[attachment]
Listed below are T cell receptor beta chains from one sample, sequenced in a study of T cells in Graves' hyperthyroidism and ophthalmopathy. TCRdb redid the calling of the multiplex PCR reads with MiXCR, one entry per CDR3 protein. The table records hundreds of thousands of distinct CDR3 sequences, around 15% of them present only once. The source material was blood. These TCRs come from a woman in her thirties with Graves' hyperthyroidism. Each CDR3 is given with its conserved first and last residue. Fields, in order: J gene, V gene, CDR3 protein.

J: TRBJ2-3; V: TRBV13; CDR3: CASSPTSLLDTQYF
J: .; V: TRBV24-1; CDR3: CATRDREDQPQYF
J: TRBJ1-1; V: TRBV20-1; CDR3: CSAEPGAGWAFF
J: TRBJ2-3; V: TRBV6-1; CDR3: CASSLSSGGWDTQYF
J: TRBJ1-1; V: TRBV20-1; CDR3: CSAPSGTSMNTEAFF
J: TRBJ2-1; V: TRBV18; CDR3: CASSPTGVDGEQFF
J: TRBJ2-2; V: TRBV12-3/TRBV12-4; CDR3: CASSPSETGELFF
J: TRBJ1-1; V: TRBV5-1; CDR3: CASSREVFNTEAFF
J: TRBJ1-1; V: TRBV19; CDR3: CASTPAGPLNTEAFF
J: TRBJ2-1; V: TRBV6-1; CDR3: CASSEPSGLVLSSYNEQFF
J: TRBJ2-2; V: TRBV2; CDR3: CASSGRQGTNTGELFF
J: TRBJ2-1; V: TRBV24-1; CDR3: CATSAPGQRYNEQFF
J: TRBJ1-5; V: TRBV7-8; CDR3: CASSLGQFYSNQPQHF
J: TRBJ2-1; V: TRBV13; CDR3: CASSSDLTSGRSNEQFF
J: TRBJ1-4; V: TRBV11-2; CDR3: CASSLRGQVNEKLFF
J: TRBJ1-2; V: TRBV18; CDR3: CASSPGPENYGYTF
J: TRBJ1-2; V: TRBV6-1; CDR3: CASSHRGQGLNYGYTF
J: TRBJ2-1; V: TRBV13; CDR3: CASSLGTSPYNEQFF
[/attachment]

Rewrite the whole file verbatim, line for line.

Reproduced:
Listed below are T cell receptor beta chains from one sample, sequenced in a study of T cells in Graves' hyperthyroidism and ophthalmopathy. TCRdb redid the calling of the multiplex PCR reads with MiXCR, one entry per CDR3 protein. The table records hundreds of thousands of distinct CDR3 sequences, around 15% of them present only once. The source material was blood. These TCRs come from a woman in her thirties with Graves' hyperthyroidism. Each CDR3 is given with its conserved first and last residue. Fields, in order: J gene, V gene, CDR3 protein.

J: TRBJ2-3; V: TRBV13; CDR3: CASSPTSLLDTQYF
J: .; V: TRBV24-1; CDR3: CATRDREDQPQYF
J: TRBJ1-1; V: TRBV20-1; CDR3: CSAEPGAGWAFF
J: TRBJ2-3; V: TRBV6-1; CDR3: CASSLSSGGWDTQYF
J: TRBJ1-1; V: TRBV20-1; CDR3: CSAPSGTSMNTEAFF
J: TRBJ2-1; V: TRBV18; CDR3: CASSPTGVDGEQFF
J: TRBJ2-2; V: TRBV12-3/TRBV12-4; CDR3: CASSPSETGELFF
J: TRBJ1-1; V: TRBV5-1; CDR3: CASSREVFNTEAFF
J: TRBJ1-1; V: TRBV19; CDR3: CASTPAGPLNTEAFF
J: TRBJ2-1; V: TRBV6-1; CDR3: CASSEPSGLVLSSYNEQFF
J: TRBJ2-2; V: TRBV2; CDR3: CASSGRQGTNTGELFF
J: TRBJ2-1; V: TRBV24-1; CDR3: CATSAPGQRYNEQFF
J: TRBJ1-5; V: TRBV7-8; CDR3: CASSLGQFYSNQPQHF
J: TRBJ2-1; V: TRBV13; CDR3: CASSSDLTSGRSNEQFF
J: TRBJ1-4; V: TRBV11-2; CDR3: CASSLRGQVNEKLFF
J: TRBJ1-2; V: TRBV18; CDR3: CASSPGPENYGYTF
J: TRBJ1-2; V: TRBV6-1; CDR3: CASSHRGQGLNYGYTF
J: TRBJ2-1; V: TRBV13; CDR3: CASSLGTSPYNEQFF